|Behind Enemy Lines (SE)/ B-, A
After deciding to turn in his Navy
commission, Lt. Chris Burnett gets stuck on a holiday mission over war
shattered Bosnia. Navigator Burnett and pilot Stackhouse take off from the
aircraft carrier on the routine mission, but Burnett's affinity for
bending the book gets them into deep trouble.
Burnett winds up in the middle of a forest crawling
with hostiles. His commander has to get him home. The Bosnians want to
eradicate him. What's a guy to do? See Burnett run. Run, Burnett,
run. That's a lot of the plot. Burnett has to run through a trip-wired
minefield, he has to high foot it through multiple barrages of bullets,
through open fields and between the trees. This is one running movie. The
lone assassin is one cool trigger man, relentless in pursuit.
Run, Burnett, Run. ©Fox
Owen Wilson is the fleet-footed Burnett. Think about
the rapid rise of Owen Wilson in the film world: A couple of years a go he
was co-star and co-author of a little Indie film Bottle Rocket
and now he's running around playing soldier, avoiding rockets, in a major
Hollywood action flick, not to mention an assortment of comic excursions
the Parents to Zoolander.
Wilson's flying high, but he has yet to prove he can deliver a serious
performance. He's adequate as Burnett, but he's just a running man. At
least he gets Gene Hackman for his commander. Hackman can be such a
convincing actor. When Hackman's Admiral Leslie Reigart laces into
Burnett, you have no doubts about his conviction. He's not a static actor.
You can read behind they eyes. He's a thinking actor. But Behind
Enemy Lines isn't much about acting or thinking. Hackman's Reigart
never shows the same fire as that initial confrontation, and Wilson,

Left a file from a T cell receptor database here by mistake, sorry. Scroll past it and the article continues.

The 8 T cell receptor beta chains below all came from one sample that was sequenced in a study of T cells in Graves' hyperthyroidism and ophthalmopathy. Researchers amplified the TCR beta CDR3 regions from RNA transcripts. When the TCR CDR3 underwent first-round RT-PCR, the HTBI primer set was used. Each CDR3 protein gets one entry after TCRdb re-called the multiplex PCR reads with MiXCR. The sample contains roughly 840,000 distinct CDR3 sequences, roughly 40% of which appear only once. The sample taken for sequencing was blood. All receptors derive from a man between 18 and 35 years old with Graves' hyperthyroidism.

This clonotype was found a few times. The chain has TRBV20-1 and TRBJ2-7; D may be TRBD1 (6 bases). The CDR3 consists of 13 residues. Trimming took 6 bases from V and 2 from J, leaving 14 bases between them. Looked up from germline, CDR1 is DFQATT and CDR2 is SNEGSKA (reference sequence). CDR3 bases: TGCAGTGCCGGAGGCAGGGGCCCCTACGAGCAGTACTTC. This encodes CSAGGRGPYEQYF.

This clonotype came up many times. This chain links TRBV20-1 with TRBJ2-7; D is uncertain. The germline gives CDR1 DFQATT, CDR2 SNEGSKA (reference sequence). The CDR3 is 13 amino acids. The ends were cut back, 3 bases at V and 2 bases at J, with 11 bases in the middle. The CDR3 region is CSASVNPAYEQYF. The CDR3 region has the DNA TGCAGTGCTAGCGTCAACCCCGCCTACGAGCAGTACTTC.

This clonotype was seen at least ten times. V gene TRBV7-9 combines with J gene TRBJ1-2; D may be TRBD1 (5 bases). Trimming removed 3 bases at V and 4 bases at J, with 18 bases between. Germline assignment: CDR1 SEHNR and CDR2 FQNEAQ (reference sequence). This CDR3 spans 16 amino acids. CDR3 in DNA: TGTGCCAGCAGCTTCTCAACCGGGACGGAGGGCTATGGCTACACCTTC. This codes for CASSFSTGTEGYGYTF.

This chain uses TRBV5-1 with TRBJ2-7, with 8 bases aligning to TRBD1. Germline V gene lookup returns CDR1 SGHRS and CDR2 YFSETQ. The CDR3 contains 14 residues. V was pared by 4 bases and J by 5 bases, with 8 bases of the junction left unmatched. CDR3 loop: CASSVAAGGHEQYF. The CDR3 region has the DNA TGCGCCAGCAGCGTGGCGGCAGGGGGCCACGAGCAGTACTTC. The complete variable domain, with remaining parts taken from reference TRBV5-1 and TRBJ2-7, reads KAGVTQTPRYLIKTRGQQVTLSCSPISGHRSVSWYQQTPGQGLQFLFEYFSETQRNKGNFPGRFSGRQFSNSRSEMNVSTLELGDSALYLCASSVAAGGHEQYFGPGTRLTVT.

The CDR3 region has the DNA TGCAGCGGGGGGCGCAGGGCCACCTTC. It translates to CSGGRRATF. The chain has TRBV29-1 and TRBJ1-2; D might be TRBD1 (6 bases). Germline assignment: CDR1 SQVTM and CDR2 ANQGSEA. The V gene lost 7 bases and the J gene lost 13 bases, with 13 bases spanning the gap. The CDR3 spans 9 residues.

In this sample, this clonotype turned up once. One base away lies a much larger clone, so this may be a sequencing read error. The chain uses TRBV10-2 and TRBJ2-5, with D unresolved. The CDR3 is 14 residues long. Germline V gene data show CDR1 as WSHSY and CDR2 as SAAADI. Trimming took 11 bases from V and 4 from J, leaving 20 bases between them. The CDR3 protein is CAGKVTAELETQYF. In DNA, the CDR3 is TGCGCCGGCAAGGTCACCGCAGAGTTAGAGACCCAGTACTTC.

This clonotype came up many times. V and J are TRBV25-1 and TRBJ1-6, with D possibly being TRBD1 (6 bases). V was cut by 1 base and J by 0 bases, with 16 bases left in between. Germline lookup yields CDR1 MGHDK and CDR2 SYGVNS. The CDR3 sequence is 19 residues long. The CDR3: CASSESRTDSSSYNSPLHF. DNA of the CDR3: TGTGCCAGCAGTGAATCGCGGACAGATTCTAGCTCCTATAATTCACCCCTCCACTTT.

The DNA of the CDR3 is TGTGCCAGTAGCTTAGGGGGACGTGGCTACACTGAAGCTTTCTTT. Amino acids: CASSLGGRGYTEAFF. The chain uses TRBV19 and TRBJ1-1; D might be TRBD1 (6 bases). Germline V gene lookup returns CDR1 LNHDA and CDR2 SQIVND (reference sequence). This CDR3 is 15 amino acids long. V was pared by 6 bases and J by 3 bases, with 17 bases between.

charming as always, merely is on hand to exercise his running chops.
Director John Moore is more than capable of delivering
a variety of pyrotechnics with explosive effectiveness. The production
elements are first rate. Cinematography is excellent with some
effective lighting choices. The blue lighting in the carrier control room
sequences adds nice ambiance. The SAM attack is delivered with maximum
excitement through fine editing. Man, dig those evasive maneuvers. The
film fails short, however, by failing to maintain a heart-quickening pace.
In fact, the flick's engine grinds to stop and go mode as it nears the end
rather than letting it all hang out.
Behind Enemy Lines is often breathtaking in
its visual beauty and thundering sound. The color is lush and accurate.
The color space is well controlled with excellent color depth. Check
out the detail and color combination of the insignia that the pilot's wear
for some reference viewing. Very nice range of flesh tones. Detail is
consistently fully resolved. It's a very handsome transfer. Black levels
and shadow detail are well handled. Very three-dimensional look. There's
no hint of edginess despite the excellent sharpness. This is reference
territory all right. DTS surround sound is very open. This is one
aggressive encoding job. It effectively transforms the home theater into a
battle zone. The side to side and front to rear pans during the SAM attack
are terrific. There's some tight bass thwomping.
Fox has packaged Behind Enemy Lines with
special edition armor plating including two full-length commentaries, one
with director John Moore and editor Martin Smith, and a second with
producers John Davis and Wyck Godfrey. Also included are a behind the
scenes documentary and deleted/extended scenes with or without commentary.
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